Author: unknown

Publisher: ICE 1983

Awards: none



FELLOWSHIP OF THE RING is 2-player-game based around the efforts the Fellowship of the Ring took to bring the One Ring to the vicinity of Mordor and destroy it in the Flames of Mount Doom. Thus, it is the aim of the Fellowship-Player to bring the One Ring from the Shire as close to Mordor as possible, and the closer he gets the more Victory Points he will get (there is also a possibility to win by actually reaching Mount Doom and destroying the Ring there). The Sauron Player must seek to prevent this by using his Nazgul, Guardians and Agents for at least 20 Turns.

The complexity of the game is quite overwhelming during the first rounds, but once players have developed some understanding the gameplay will run fluently. It comes with character cards depicting many of the characters known from the books, random events and about playing pieces, used for representing a group of Fellowship or Sauron Characters or just rumors of them. The pieces show in which movement-mode a group is: Sneaking, On Foot, Riding, Using a Ship or Flying. The rules-system for movement of the counters, for searching and for battles is very complex and includes many different gaming situations. Once the rules are mastered, the game offers in-depth gameplay and a very good adoption of the story of the Fellowship of the Ring.

G@mebox Special: Expert Comment


Bill McKinley
(Australia) writes about the game:

Fellowship of the Ring is a complex and now out of print game about the fellowship's long trek across Middle Earth. Unlike SPI's War of the Ring, it does not cover the military aspects of Lord of the Rings.

Fellowship of the Ring uses a quasi-hidden movement system, so that neither player is really sure where their opponent's main characters are located. In this regard, it is superior to War of the Ring, where the location of the fellowship is usually obvious.

The objective of the game is for the Fellowship player to advance the Ring as close to Mordor as possible. The Fellowship player does not have to reach Mount Doom to win the game, which in my view is a great improvement on the SPI classic. I think most experienced War of the Ring players would agree that it usually degenerates into a winner-takes-all brawl on the volcano.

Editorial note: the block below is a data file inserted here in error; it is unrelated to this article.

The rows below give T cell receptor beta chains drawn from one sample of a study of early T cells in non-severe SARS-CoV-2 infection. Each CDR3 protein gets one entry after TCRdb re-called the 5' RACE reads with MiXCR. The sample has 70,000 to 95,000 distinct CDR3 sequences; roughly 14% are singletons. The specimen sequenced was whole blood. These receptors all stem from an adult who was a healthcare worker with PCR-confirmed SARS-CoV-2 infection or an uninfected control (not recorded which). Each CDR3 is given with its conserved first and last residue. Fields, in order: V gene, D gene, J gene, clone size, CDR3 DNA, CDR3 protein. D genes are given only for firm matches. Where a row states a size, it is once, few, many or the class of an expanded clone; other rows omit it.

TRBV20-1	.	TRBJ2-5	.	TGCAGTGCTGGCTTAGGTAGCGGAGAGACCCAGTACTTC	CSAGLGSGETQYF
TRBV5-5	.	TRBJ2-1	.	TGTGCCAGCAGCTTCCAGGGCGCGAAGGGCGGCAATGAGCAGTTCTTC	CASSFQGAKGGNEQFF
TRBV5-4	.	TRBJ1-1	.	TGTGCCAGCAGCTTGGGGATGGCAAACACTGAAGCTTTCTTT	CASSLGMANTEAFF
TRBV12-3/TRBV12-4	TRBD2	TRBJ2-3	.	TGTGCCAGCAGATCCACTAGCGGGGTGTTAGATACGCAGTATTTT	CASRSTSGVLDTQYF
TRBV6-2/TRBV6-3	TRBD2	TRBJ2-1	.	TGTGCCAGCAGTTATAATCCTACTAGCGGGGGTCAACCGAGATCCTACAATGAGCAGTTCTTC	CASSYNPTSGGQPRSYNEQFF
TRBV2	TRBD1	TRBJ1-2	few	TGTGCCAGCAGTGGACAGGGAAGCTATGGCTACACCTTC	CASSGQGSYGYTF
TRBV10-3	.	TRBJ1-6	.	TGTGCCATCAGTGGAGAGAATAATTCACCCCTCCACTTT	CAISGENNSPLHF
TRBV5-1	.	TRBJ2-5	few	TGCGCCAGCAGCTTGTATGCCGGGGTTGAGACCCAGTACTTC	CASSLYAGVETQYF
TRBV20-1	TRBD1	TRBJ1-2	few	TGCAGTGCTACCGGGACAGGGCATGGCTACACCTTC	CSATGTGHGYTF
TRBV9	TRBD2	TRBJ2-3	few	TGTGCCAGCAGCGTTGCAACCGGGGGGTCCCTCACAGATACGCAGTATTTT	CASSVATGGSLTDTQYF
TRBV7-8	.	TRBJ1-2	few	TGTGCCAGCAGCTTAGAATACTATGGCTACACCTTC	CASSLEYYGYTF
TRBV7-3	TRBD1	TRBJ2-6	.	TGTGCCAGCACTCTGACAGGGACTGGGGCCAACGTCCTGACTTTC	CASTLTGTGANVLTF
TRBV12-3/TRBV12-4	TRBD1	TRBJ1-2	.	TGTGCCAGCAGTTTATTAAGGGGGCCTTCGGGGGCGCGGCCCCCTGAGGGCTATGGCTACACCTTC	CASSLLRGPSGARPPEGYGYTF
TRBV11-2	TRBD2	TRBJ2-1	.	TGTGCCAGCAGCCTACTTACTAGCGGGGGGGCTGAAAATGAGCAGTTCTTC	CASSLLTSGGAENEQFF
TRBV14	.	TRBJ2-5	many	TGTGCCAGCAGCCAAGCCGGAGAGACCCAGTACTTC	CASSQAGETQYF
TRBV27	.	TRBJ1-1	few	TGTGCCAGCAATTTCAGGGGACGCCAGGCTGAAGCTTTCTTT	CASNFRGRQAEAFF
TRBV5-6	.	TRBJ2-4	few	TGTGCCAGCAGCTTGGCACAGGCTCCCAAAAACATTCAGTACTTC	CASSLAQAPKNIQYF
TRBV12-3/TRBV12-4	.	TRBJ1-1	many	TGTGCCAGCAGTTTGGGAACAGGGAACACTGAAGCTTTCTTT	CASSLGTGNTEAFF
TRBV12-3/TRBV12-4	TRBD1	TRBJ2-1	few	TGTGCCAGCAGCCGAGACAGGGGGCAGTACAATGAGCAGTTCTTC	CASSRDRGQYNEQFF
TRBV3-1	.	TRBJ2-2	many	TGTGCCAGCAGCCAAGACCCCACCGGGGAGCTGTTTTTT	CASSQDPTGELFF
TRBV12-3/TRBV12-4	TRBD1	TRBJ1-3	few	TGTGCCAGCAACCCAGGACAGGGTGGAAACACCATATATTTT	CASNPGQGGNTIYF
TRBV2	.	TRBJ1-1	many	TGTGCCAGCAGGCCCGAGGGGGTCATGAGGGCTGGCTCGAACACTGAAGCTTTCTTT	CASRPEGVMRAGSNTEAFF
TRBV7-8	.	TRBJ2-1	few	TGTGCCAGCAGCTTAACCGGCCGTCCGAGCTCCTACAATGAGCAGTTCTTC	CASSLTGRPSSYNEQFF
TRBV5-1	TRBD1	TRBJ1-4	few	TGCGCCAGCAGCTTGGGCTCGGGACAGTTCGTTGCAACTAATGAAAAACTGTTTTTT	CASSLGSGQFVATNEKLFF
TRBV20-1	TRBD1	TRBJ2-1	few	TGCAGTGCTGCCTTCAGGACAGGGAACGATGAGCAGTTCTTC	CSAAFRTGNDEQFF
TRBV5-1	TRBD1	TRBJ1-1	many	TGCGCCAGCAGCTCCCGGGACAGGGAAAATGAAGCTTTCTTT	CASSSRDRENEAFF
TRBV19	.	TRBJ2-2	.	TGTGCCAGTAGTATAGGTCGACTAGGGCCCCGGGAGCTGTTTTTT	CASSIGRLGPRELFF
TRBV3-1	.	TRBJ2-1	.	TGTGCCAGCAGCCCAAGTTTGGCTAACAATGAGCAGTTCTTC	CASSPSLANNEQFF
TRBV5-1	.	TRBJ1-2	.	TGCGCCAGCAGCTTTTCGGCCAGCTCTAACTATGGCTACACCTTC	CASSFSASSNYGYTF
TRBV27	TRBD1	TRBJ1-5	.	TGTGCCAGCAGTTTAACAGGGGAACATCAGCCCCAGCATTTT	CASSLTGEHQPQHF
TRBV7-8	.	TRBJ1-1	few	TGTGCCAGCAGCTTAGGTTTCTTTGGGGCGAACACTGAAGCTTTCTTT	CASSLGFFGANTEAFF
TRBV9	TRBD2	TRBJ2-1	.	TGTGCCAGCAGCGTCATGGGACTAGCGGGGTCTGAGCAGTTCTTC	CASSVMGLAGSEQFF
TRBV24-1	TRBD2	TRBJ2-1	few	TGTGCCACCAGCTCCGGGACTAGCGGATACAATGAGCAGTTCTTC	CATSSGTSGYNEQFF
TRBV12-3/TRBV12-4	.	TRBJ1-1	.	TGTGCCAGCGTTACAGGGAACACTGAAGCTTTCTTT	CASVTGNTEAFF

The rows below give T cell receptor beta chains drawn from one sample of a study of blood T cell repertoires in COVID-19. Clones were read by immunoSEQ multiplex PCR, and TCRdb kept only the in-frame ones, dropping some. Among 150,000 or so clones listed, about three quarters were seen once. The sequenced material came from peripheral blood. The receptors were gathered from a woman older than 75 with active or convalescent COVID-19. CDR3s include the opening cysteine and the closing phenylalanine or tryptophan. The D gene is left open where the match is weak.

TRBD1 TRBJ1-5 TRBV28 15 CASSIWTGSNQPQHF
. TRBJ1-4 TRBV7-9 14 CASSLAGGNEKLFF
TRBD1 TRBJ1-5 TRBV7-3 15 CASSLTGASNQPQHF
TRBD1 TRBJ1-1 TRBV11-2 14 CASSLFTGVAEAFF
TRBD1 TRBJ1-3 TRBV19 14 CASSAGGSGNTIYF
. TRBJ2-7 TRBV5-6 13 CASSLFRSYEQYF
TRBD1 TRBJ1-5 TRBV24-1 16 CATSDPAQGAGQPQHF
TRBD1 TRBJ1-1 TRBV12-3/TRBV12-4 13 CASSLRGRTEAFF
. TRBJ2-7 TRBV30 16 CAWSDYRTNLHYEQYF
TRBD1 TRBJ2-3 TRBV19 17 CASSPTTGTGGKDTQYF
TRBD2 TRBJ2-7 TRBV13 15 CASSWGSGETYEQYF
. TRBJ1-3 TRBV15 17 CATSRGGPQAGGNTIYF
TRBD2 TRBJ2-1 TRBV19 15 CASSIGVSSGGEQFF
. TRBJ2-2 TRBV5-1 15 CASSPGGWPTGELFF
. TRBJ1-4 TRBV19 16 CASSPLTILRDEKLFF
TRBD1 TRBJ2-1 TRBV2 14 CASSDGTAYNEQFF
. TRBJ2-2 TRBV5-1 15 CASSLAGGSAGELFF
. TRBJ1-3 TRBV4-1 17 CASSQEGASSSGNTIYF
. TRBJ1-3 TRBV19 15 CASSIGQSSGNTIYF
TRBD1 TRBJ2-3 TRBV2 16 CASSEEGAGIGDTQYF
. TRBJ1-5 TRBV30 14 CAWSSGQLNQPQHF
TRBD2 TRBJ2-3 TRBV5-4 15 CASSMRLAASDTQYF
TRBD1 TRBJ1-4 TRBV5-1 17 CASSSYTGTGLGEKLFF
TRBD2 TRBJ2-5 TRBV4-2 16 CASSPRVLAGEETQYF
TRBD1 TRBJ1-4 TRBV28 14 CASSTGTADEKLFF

Fellowship of the Ring uses a myriad of small six sided dice as playing pieces. The idea is that every unit (group of characters) in the game is assigned a unit number on a hidden display. Each dice represents one of the units, and has an identifying sticker affixed to the "1" face. The two players sit opposite one another across the board with the stickers towards themselves. It works like Stratego: you know where your opponent's units are, but you don't know what they are.

The task of finding the enemy is made even more difficult by "rumour" dice that don't represent a real unit, just a wild story about black riders at the ford (or wherever).


The Fellowship player in the game has at his or her disposal the familiar characters from the Lord of the Rings, as well as a number of unnamed elves, dwarves, hobbits, and humans (can you spell Nazgul-fodder, boys and girls?).

The Dark Power player controls both Sauron's and Saruman's forces, as well as an assortment of monsters (such as the Balrog and the Watcher in the water) that are positioned at the start of the game. A cunning Dark Power player can cause havoc to the Fellowship's plans by positioning the monsters carefully. In one memorable game, for example, I placed the Watcher beneath the Brandywine Bridge. "Ulp," the Fellowship player said, "that's a very, er, aggressive tactic."

The Dark Power player is also benefits from the random encounters that periodically afflict our heroes, ranging from puny bats and crows (in Eriador) to elephant-equipped Southrons (in Ithilien).

The game is considerably more complex than War of the Ring, but in my view is not overly difficult to learn (I know Frank disagrees with me on this point). Moderately experienced wargamers will have no difficulties at all. The best way to play it is in a number of sessions: I have found that most of my games have lasted 6-8 hours.

Fellowship of the Ring has a number of deficiencies; in particular, it is too easy for the Fellowship player to withdraw from combat. The Fellowship player has to make a roll, it's true, but the odds are overwhelmingly in the good guys' favour. There is nothing more frustrating, as the Dark Power player, to set up a cunning ambush only to see the hobbits flee without taking any losses at all.

Fellowship of the Ring is sadly out of print, but it's a worthwhile purchase if you can find it. In my view, it is a better game than War of Ring, which is interesting more because of its setting than because it is a good even contest.

I would like to thank Frank for giving me the opportunity to post this review on his website.

7 March 1997

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Copyright © 2006 Frank Schulte-Kulkmann, Essen, Germany